Maintain your wellbeing through changing times

Maintain your wellbeing through changing times Share

The term ‘wellbeing’ is personal and subjective, but also universally relevant, and perhaps never more important as we tentatively adapt from one way of living and working to another.

It encompasses many aspects of our lives that we determine ourselves: through our own capabilities as individuals, how we feel about ourselves the quality of the relationships that we have with other people, and our sense of purpose.

These psychological needs are an important part of what makes us human, along with our ability to feel positive and negative emotions. It matters how often, and for how long, we experience positive emotions – such as pleasure and a sense of purpose – or potentially negative emotions, like anxiety.

Wherever you are and whatever your cultural background or personal circumstances, people intuitively understand the value of happiness and wellbeing. But we don’t all know how best to manage it within ourselves. So today we’re looking at how you can do that, at home and at work.

Wellbeing at work

In the UK nearly 1 in 7 people experience mental health issues in the workplace. And while that’s a scary figure, it isn’t exactly surprising. Most people spend the majority of their waking lives at work, encountering stress, long hours, difficult colleagues and customers, financial worries, and a poor work-life balance – which can all take a physical and mental toll. So how can you manage this as big changes are going on around you?

1. Practice all-round self-care

Prevention is better than cure when it comes to maintaining wellbeing, so staying healthy and positive to start with can prevent deeper issues arising later. Remember the basics:

Eat well, stay hydrated, exercise regularly, get enough sleep, maintain a good social life, and minimise use of drugs and alcohol.

That might sound simplistic, but when life gets too much, it can be easy to stop doing any number of these self-care essentials. Building them into a daily routine will help prevent and alleviate wellbeing-related issues.

2. Take breaks

We can all sometimes feel like there’s too much to do and not enough time to do it. Often, it is a case of constantly playing catch up to stay on top of the situation.

Therefore, taking breaks can seem like an impossible luxury, but to avoid burnout, what it takes is a good dose of self-discipline! Even the shortest break can make a world of difference.

Just because you might be back in your workplace after a long time, remember to get away from the computer and into the fresh air. Put the phone down and do something personally gratifying such as reading a book, having a healthy snack, sitting in the sunshine, and generally taking a breather. Doing these things will be sure to improve your overall health and wellbeing in the workplace.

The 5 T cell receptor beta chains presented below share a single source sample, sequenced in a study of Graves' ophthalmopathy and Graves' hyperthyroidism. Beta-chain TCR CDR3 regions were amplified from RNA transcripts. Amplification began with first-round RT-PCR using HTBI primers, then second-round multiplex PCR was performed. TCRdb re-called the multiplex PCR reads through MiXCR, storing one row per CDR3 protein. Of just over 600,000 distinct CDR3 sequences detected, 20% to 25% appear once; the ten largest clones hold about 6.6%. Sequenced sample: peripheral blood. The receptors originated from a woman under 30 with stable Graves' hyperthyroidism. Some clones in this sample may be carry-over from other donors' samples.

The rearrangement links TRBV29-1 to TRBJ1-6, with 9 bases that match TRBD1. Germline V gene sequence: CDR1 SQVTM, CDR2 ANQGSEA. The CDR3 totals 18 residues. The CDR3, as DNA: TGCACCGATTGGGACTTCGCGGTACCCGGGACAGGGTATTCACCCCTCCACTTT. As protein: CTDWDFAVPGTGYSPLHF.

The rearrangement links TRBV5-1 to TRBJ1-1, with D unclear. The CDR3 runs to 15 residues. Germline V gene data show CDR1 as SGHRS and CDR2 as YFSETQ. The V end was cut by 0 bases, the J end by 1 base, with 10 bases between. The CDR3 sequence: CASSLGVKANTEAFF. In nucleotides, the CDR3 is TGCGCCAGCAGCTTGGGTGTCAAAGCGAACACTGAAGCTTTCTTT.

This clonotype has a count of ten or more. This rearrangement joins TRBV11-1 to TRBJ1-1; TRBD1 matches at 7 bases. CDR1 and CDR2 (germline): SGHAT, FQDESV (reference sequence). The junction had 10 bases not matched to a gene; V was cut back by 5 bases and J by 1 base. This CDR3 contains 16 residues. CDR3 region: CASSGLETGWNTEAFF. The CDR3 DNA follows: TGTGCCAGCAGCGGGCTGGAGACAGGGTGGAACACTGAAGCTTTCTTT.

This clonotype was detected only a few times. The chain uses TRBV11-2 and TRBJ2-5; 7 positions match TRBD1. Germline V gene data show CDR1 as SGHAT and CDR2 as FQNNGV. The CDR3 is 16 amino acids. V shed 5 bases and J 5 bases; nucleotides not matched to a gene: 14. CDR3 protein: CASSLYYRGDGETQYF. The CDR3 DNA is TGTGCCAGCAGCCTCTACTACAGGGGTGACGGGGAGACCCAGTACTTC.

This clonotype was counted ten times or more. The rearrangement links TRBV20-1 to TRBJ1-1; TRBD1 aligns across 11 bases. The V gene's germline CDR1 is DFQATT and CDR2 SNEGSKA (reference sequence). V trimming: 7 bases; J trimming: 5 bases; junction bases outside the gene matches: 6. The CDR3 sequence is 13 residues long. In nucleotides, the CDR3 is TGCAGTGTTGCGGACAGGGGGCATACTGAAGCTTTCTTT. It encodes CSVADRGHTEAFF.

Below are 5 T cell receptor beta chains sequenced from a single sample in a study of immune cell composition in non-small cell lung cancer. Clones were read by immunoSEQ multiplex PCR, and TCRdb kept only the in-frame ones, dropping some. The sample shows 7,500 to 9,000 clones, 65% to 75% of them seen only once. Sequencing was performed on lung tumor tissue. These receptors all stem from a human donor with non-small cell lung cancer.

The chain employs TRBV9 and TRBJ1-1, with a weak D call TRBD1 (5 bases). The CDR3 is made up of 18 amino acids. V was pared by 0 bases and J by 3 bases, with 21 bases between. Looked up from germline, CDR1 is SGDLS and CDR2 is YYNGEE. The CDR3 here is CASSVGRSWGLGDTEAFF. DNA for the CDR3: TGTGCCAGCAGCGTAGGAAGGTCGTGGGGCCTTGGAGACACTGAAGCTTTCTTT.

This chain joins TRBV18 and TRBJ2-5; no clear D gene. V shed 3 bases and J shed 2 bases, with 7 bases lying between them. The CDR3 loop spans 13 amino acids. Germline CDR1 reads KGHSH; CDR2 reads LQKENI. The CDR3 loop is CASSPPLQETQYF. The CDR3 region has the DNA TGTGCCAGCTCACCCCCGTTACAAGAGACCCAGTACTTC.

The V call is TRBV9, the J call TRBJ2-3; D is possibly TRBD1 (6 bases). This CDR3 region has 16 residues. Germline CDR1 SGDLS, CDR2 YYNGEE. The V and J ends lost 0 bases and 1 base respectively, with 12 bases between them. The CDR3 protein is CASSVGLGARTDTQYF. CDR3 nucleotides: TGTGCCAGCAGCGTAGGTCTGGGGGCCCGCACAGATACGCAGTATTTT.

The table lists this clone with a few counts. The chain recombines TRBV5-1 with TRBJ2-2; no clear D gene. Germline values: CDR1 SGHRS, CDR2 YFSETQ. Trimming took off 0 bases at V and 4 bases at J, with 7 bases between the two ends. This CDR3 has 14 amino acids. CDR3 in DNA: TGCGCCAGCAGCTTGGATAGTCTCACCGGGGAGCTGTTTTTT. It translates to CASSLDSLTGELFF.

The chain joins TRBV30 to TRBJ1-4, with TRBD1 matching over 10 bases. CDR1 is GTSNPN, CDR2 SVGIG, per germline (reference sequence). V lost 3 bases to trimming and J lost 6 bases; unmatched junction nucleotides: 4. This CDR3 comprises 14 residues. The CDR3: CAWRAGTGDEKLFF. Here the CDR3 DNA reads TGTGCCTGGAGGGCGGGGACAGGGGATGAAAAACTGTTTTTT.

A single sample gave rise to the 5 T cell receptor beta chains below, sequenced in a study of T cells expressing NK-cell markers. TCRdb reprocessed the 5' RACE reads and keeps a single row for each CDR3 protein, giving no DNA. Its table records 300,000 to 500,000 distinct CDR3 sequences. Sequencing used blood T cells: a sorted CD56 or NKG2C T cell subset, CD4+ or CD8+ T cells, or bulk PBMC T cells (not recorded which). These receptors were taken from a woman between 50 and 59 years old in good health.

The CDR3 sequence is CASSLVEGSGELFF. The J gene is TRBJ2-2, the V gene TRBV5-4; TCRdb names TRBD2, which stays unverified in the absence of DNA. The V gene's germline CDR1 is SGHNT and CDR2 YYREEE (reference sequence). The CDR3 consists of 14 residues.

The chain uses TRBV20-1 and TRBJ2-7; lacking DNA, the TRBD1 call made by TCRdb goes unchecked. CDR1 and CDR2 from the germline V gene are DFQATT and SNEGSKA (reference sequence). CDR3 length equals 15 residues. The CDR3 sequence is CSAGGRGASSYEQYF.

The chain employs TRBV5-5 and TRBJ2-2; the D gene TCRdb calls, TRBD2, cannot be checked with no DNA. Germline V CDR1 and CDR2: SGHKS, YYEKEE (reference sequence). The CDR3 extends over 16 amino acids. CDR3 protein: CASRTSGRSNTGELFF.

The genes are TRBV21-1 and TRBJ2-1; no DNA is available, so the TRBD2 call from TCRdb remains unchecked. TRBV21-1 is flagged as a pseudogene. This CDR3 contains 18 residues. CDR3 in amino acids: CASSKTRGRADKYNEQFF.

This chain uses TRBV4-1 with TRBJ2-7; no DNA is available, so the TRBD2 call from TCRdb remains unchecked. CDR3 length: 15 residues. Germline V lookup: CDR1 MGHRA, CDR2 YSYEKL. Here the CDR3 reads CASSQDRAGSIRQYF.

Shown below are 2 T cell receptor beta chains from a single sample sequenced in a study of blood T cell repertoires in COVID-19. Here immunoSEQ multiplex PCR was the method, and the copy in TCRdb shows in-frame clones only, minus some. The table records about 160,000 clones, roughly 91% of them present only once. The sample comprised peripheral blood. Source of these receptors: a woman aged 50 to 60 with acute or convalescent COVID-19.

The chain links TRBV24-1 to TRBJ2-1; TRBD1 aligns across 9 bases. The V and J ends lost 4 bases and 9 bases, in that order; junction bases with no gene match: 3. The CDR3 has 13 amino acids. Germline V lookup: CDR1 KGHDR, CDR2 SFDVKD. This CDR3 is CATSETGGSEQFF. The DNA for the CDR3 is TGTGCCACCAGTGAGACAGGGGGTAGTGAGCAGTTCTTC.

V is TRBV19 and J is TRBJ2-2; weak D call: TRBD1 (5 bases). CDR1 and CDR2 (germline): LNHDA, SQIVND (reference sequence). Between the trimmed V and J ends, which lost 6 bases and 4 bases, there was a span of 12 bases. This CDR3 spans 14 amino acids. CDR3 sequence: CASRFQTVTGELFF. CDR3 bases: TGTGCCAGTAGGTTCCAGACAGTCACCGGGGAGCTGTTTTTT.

3. Maintain your work/life balance

It can feel difficult to switch off that computer and pack your bag bang on the dot, but it helps when you’re nearing the end of the day to work out what you can realistically complete in time, and what will have to be rolled over or passed on. Practicing efficient time management works for you and your colleagues.

Then when you’re out of work, try organising fun things to do in the evenings and weekends too! Join a social club, sports team, yoga class, or take part in any other activity of interest. Doing these things will imbue life with a greater sense of meaning, purpose and happiness to take forward into the working week.

4. Communicate openly

The communication of wellbeing needs at work is of real importance, yet we know people can be wary of ‘complaining’ about perceived non-essential things.

Communication of any physical or mental issue is key to receiving help and improving the situation. All employers have a responsibility to support the wellbeing of their staff – but they need to know the situation first. A one-to-one session with a line manager can make a significant positive difference.

Equally, encouraging these conversations throughout the workplace helps create an atmosphere of openness and tolerance, especially during times when we all need a bit of a boost!

5. Practice mindfulness

Mindfulness is non-judgmental awareness of the present-moment, which has become increasingly popular in recent years. Countless people now practice it every day in support of all manner of physical and mental struggles. Among its many known benefits, mindfulness is scientifically proven to help relieve pain, reduce stress, and ease anxiety.

By focusing on a sensory experience, such as breathing, attention is brought firmly into the here-and-now. Worries and concerns get side-lined as people ground themselves in the reality of the moment.

Practicing mindfulness for 10 minutes each day, or in the midst of a tough situation, can make a big difference to overall wellbeing. There are many apps that can help – take a look on your next break or ask friends and colleagues about what they might recommend.

Wishing you all a very happy and healthy return to your respective work places.

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